Did this air as a television short?

No, it went straight to video. Actually, I believe it's being used mostly in schools, like when they're doing sex ed and stuff like that. It's sort of an educational film, so I felt pretty happy about that, too.

On a lighter note, you were in an episode of the dark comedy Dead Like Me playing a cadet who has to scale a wall. How much of that scene was you? Did you do the climbing on your own?

Yes, I did.

Did you do the falling on your own?

No, they wouldn't let me do the fall. The one big fall from the top, I was doubled. It was quite a hard hit. I would have liked to do it, but I can certainly understand them not wanting me to.

Was the climbing easy for you?

Actually, I've been rock climbing--mostly indoor rock climbing, but also some outdoor like up in Squamish and stuff--since I was about 6 years old. I've been climbing for a good 14 years, and I actually work at a rock climbing gym, so I'm a pretty decent climber, and I certainly know how all the equipment works. I mean, not that there was any equipment used there--I was really just walking up a rope. But I have the upper body strength to carry myself up, so...They were not planning on having me do much of it at all, but when they got me on set and realized that I could, they were kind of like, "Well, okay."

So you didn't get the role because they were specifically looking for a climber...It was just a coincidence?

It was sort of an added bonus.

You mentioned that you were hooked on the addictive online video game World of Warcraft for a while. Did you waste away a sick number of hours of your life playing it?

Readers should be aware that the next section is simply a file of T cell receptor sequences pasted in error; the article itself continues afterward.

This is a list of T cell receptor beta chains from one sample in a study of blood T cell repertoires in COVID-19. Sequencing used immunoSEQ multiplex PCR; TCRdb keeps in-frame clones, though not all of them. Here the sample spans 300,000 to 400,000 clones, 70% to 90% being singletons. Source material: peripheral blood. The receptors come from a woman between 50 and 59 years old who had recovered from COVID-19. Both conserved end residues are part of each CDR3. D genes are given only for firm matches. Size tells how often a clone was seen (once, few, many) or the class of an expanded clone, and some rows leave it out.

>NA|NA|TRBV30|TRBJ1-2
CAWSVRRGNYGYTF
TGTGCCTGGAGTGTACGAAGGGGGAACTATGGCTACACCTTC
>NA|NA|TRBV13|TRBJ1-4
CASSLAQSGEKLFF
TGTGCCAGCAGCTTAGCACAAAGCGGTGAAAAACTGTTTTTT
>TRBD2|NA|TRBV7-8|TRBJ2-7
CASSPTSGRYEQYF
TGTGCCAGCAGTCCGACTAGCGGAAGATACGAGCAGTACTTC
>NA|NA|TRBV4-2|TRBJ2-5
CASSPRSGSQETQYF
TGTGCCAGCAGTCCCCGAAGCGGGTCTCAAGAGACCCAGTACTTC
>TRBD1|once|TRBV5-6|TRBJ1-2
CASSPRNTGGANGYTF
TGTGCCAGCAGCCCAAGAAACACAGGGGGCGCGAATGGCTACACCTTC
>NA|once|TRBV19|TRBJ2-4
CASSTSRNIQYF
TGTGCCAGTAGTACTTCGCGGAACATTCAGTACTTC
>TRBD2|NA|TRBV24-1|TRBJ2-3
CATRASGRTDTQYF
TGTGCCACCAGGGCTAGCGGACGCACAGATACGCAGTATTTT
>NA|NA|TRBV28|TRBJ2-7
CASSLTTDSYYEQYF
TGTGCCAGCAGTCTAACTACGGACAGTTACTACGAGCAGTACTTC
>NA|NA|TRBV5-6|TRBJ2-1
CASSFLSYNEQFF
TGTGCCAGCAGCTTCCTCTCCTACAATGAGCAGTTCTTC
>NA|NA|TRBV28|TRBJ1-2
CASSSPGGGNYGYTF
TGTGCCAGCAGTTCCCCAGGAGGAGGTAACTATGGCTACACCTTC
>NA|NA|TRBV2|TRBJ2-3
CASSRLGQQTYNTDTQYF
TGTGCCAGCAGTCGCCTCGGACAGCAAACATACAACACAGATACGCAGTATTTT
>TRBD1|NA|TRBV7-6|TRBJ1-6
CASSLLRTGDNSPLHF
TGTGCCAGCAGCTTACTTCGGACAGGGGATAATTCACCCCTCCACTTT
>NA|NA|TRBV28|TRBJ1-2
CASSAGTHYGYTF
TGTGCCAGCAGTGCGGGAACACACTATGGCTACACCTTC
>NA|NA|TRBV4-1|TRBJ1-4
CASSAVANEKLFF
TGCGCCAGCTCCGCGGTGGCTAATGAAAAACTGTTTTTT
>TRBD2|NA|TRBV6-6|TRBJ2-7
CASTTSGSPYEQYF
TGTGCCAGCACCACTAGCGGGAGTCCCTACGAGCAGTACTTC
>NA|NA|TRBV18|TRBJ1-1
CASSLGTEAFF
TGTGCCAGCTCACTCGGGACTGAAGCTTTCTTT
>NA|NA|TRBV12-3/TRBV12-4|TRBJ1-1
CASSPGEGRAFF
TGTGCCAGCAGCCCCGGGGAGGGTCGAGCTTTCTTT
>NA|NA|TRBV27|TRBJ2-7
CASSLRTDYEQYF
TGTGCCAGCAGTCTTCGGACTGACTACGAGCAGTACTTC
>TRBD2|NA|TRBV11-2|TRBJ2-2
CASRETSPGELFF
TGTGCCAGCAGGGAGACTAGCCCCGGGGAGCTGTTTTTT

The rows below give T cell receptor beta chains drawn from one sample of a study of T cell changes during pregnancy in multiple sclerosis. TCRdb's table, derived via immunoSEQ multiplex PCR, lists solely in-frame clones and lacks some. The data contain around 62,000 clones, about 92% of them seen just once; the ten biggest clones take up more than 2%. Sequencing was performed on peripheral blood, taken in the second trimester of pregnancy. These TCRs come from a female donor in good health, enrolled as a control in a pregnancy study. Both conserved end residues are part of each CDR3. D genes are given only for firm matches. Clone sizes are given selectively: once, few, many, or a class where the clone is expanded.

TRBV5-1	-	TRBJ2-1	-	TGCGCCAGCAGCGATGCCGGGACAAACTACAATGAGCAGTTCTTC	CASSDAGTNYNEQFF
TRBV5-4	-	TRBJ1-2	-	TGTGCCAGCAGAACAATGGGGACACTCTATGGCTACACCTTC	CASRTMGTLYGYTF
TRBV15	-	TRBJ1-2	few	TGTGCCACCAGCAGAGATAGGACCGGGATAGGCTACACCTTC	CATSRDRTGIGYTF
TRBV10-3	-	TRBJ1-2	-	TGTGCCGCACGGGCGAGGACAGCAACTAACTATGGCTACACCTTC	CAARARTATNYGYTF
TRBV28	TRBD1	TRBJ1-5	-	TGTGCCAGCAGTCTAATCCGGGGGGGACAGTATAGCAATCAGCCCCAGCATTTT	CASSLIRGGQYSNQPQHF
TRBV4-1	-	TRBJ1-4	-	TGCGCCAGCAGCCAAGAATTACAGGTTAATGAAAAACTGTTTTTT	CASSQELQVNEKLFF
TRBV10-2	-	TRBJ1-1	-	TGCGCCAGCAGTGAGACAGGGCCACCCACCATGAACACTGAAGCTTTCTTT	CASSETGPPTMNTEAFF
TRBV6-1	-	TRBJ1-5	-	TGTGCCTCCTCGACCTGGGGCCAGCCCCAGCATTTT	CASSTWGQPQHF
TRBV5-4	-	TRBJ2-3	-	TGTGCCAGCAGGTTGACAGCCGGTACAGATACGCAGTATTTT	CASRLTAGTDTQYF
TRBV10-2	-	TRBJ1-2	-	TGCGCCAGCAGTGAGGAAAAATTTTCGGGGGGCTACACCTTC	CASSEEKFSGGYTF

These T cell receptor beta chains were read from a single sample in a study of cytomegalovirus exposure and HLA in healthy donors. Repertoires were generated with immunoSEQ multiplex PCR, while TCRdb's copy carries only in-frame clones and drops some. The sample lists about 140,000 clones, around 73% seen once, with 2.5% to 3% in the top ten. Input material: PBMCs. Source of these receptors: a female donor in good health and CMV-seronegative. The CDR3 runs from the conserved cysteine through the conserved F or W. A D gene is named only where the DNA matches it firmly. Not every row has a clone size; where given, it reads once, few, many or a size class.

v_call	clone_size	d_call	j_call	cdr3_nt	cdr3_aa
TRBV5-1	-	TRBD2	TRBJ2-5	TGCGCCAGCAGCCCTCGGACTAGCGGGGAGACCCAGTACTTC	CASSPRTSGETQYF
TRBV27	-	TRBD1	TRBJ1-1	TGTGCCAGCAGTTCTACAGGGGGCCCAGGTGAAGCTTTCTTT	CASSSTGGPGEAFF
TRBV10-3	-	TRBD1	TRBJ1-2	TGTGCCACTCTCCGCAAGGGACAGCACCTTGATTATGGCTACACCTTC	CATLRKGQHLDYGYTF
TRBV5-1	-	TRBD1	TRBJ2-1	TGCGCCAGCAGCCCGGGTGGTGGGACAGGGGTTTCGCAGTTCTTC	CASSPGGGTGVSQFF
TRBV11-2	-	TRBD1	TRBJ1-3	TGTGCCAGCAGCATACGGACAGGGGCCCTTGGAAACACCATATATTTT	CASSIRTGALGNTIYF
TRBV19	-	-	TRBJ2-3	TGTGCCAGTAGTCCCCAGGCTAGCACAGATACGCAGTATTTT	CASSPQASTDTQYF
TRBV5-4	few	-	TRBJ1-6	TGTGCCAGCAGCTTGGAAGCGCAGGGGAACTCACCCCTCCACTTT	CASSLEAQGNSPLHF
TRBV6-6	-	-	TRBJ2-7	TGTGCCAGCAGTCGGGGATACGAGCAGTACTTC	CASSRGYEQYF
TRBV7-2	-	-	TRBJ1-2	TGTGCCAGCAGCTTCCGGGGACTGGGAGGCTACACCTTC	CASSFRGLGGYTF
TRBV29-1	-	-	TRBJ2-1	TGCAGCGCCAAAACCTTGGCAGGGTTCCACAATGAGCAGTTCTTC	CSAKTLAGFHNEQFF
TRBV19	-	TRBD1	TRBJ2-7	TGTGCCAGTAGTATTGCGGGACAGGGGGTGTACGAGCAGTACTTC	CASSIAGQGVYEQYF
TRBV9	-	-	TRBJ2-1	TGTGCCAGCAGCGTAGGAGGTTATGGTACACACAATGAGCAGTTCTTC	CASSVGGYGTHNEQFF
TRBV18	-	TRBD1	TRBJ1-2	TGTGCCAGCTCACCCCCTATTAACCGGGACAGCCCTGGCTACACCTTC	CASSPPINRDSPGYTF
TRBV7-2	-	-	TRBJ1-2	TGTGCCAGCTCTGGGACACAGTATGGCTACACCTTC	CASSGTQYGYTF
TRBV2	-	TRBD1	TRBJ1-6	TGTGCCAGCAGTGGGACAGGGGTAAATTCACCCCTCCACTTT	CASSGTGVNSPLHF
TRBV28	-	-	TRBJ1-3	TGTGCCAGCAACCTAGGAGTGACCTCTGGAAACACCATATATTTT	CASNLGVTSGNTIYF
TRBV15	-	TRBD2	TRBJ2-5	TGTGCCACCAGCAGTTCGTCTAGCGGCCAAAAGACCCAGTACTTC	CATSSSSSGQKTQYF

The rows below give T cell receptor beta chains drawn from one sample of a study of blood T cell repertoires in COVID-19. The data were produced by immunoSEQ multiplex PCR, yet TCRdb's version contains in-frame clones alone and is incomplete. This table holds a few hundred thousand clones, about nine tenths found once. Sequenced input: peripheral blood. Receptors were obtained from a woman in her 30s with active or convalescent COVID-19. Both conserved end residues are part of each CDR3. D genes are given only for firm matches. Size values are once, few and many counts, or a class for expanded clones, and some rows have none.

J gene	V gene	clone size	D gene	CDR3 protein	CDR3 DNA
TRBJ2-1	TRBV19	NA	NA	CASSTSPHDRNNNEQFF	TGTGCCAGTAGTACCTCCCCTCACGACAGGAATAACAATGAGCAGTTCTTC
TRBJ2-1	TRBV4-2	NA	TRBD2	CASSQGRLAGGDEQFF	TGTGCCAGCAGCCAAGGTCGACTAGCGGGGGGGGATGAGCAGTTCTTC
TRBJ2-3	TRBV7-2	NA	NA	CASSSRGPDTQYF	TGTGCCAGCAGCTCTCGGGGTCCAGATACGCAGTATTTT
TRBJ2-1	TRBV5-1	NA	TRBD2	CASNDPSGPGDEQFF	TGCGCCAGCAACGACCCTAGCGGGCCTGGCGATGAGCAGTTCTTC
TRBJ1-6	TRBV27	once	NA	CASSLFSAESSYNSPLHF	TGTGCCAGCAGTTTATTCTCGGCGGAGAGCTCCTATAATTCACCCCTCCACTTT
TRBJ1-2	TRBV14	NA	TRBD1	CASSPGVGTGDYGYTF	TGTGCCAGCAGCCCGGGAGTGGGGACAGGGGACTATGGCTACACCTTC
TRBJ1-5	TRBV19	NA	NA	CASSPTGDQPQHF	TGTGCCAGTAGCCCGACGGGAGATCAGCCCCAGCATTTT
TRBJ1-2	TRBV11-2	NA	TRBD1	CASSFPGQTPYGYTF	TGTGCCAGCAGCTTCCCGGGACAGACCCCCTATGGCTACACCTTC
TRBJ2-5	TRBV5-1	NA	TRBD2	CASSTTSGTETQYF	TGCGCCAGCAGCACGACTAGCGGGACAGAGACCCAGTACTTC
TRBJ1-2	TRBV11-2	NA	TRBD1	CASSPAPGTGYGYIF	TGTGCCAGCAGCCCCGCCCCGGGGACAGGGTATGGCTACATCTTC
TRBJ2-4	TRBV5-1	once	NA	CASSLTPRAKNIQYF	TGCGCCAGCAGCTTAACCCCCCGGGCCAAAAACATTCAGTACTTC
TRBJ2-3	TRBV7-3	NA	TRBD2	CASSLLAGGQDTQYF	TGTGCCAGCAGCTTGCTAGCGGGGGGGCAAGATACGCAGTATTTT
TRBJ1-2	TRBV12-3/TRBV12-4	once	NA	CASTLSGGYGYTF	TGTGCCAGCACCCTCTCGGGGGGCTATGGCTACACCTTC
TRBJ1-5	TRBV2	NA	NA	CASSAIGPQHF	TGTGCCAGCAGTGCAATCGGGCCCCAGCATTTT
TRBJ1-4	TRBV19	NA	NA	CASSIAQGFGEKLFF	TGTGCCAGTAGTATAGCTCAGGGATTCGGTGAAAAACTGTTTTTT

Oh, yeah. That's the only reason that I didn't buy the game. The only reason. It's a fantastic game. It's great. I love it. It's so much fun, but you just find yourself playing it every waking moment. [laughs] And I wasted hours and hours and hours of my life playing the free demo when it first came out. It was me and all my roommates, and we would talk on our computers even though I could walk three feet back and see my roommate from my door and be like, "Hey! What's up?" But no, we would chat over World of Warcraft because we were just big losers. [laughs] Yeah, that's the only reason I didn't buy the game. I was like, [melodramatically] "I can't...I am weak...I cannot control myself!"

What, in particular, do you like so much about it?

Well, it's a role-playing game, which is really cool. There's so many different options and there's so many different things that you can do. It's just really fun. And watching your character build up and learn new skills, and you having to learn how to use those skills, and then discovering little bits and pieces of these stories that are intertwined...it's just so elaborate. You can tell how much work and how much programming went into making this game. I mean, it's ridiculous.